Monday, March 7, 2011

Maggot Art

The title of the lecture is "Maggot Art - Make pretty pictures with your friend, the maggot."

We walk into the room, the Swede and I, and choose seats a few rows from the front. One other gentleman is also seated in the room. The lack of participants makes me wonder if Maggot Art is a literal title for our lecture. Seated behind a conference table at the front of the room is another gentleman. He wears a UF polo shirt. Our instructor. A cardboard box rests on the table in front of him alongside a small plastic tub, tightly sealed with a lid. Next to that, a smaller colorful box. Because I have children, I recognize the label on the box. Crayola.

The maggot has various cycles to its life. It begins as an egg, which has been deposited by a fly. Once it hatches, our maggot feasts on the material in which it was deposited. Given that this lecture was part of Sleuthfest, a writers’ conference for mystery writers, the maggot was most likely deposited on a dead body. After feasting for a good long time, the maggot enters a "wandering" stage, during which it wanders away from our dead body to find a nice quiet spot to begin its transition into a fly. The maggots that are sealed in the small plastic tub next to the box of Crayola paints are all in this "wandering" stage.

The instructor tells us these facts as we three participants rise from our seats and join him at the table. Any omissions or errors are my own as I was too distracted by the plastic tub filled with maggots to take notes. After explaining that each and every maggot that swarms the bottom of the tub is in the "wandering" stage, the instructor plucks the quarter inch long, creamy colored critters from the tub with plastic tweezers and drops them one at a time on an appetizer-sized paper plate. We each receive five. Pick your color, he says. After demonstrating how to pick them up without squishing them, he tells us to dip them in the color of our choice, drop them on the sheet of white construction paper we were each given, and watch the art appear.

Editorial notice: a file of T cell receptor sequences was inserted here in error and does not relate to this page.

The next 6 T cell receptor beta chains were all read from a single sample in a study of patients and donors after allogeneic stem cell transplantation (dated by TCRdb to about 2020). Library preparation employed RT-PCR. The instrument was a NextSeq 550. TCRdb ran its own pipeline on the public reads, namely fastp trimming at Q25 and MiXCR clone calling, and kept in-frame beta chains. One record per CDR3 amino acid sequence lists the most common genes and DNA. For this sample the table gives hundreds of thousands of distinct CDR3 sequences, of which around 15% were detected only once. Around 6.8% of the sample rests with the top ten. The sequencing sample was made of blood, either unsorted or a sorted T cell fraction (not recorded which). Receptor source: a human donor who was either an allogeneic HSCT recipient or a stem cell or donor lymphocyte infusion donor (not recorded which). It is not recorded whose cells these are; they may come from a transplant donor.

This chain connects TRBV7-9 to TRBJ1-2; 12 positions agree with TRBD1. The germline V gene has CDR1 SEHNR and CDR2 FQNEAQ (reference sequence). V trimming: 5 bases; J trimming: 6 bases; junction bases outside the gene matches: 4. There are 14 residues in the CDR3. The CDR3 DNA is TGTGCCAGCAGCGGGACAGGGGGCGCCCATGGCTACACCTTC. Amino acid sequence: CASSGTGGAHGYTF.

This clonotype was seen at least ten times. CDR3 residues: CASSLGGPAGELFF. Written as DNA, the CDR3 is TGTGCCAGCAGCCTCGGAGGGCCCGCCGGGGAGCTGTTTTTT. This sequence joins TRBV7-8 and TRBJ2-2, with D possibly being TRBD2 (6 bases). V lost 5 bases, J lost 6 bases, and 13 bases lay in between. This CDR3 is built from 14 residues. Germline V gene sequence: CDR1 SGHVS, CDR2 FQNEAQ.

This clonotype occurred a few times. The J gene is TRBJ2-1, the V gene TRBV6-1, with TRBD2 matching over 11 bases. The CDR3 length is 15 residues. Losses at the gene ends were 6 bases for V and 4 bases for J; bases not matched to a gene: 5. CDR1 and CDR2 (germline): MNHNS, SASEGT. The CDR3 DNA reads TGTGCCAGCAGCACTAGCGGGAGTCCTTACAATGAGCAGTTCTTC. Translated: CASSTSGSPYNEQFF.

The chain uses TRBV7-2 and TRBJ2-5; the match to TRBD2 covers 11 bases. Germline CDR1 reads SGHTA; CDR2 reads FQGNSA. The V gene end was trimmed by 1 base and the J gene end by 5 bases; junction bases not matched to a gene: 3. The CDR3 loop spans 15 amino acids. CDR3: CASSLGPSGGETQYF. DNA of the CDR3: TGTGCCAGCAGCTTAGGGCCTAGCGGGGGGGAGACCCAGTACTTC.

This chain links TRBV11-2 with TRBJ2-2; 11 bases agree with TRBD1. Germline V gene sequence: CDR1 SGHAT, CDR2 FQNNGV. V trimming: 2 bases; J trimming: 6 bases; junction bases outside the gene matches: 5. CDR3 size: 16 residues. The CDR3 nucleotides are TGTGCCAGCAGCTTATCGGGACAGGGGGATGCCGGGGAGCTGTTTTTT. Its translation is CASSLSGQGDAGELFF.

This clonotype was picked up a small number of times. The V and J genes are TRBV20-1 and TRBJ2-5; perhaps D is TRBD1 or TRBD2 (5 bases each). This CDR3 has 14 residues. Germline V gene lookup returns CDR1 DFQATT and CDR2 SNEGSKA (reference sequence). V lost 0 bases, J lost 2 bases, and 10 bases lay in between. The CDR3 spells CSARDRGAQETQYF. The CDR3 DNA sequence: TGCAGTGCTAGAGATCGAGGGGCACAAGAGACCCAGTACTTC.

I dab my first maggot in a dollop of magenta paint. He won't come off my tweezers, so I tap him gently on the paper. Once free, the maggot is still for a moment, and I worry I have killed him. But after a deep breath or two, which is what I imagine he is doing, my wandering maggot begins to wander, leaving behind a colorful trail—a strand of hot pink silken thread draped across the paper. Next, I choose turquoise. Lastly, purple.

I manage about ten minutes before sliding my rainbow-colored maggots back to the instructor. They'll be fine, he tells us. Non-toxic, water based paint. He'll rinse them off and they'll go onto become houseflies. The Swede holds out a bit longer than I do. When we are both done, we pack up and go for lunch. No calamari to be sure. While I probably won't participate in maggot art again, I am happy to know that should I ever have a dead body in one of my books, and should maggots be present on that body, they will appear first in a mouth and nose and any open gaping wound because that is what maggots like best.

See for an updated list of events. BENT ROAD on sale 3/31/11.

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